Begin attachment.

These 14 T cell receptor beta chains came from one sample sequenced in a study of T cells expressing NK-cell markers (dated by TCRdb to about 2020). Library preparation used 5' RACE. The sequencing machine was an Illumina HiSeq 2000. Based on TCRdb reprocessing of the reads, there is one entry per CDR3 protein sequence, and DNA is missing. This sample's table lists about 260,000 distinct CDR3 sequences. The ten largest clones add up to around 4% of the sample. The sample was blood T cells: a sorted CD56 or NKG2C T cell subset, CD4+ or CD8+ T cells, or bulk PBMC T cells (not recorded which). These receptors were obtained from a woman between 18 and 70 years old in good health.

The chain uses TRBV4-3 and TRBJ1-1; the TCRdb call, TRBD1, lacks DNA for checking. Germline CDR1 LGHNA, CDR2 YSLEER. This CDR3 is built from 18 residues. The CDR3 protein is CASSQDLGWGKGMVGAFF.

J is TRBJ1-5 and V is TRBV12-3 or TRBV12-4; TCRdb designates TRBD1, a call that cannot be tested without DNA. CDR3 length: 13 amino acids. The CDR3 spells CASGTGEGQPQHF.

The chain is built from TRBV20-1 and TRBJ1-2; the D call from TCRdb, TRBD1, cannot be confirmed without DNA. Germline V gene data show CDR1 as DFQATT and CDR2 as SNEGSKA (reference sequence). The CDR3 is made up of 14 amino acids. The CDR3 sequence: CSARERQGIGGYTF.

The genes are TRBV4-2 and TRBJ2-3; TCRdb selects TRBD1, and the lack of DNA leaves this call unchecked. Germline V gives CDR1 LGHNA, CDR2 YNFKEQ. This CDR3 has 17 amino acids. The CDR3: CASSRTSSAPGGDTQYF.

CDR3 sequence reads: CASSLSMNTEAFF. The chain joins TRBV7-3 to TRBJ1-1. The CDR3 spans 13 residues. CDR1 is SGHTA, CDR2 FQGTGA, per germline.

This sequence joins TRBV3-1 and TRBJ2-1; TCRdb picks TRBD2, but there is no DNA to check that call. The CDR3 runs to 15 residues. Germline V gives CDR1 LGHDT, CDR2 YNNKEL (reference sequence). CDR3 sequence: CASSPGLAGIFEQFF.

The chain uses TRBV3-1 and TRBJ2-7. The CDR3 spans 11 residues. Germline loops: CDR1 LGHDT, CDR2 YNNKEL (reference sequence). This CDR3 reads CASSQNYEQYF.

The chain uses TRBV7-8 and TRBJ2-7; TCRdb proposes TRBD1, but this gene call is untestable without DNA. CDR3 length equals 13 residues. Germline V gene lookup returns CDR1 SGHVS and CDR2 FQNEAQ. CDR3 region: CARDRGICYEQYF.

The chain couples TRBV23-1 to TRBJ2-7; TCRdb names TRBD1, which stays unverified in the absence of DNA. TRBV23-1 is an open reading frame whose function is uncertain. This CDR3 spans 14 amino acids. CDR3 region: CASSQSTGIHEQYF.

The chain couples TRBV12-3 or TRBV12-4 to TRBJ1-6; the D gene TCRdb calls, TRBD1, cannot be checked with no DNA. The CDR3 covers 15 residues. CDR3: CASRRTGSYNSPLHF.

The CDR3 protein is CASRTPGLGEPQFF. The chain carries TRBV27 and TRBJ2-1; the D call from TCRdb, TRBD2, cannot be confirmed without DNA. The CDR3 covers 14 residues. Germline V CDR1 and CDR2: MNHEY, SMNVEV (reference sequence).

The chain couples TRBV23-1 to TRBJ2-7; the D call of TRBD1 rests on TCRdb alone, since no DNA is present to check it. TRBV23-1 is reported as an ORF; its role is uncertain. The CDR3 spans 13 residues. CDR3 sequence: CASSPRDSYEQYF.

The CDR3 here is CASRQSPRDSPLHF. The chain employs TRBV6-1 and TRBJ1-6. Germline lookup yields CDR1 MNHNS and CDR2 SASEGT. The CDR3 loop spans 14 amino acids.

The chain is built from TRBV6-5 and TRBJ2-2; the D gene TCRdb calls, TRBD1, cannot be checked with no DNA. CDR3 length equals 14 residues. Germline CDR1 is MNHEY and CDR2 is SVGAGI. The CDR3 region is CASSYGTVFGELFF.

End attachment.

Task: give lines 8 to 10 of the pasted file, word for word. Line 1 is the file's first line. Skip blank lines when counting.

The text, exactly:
The chain uses TRBV3-1 and TRBJ2-7. The CDR3 spans 11 residues. Germline loops: CDR1 LGHDT, CDR2 YNNKEL (reference sequence). This CDR3 reads CASSQNYEQYF.

The chain uses TRBV7-8 and TRBJ2-7; TCRdb proposes TRBD1, but this gene call is untestable without DNA. CDR3 length equals 13 residues. Germline V gene lookup returns CDR1 SGHVS and CDR2 FQNEAQ. CDR3 region: CARDRGICYEQYF.

The chain couples TRBV23-1 to TRBJ2-7; TCRdb names TRBD1, which stays unverified in the absence of DNA. TRBV23-1 is an open reading frame whose function is uncertain. This CDR3 spans 14 amino acids. CDR3 region: CASSQSTGIHEQYF.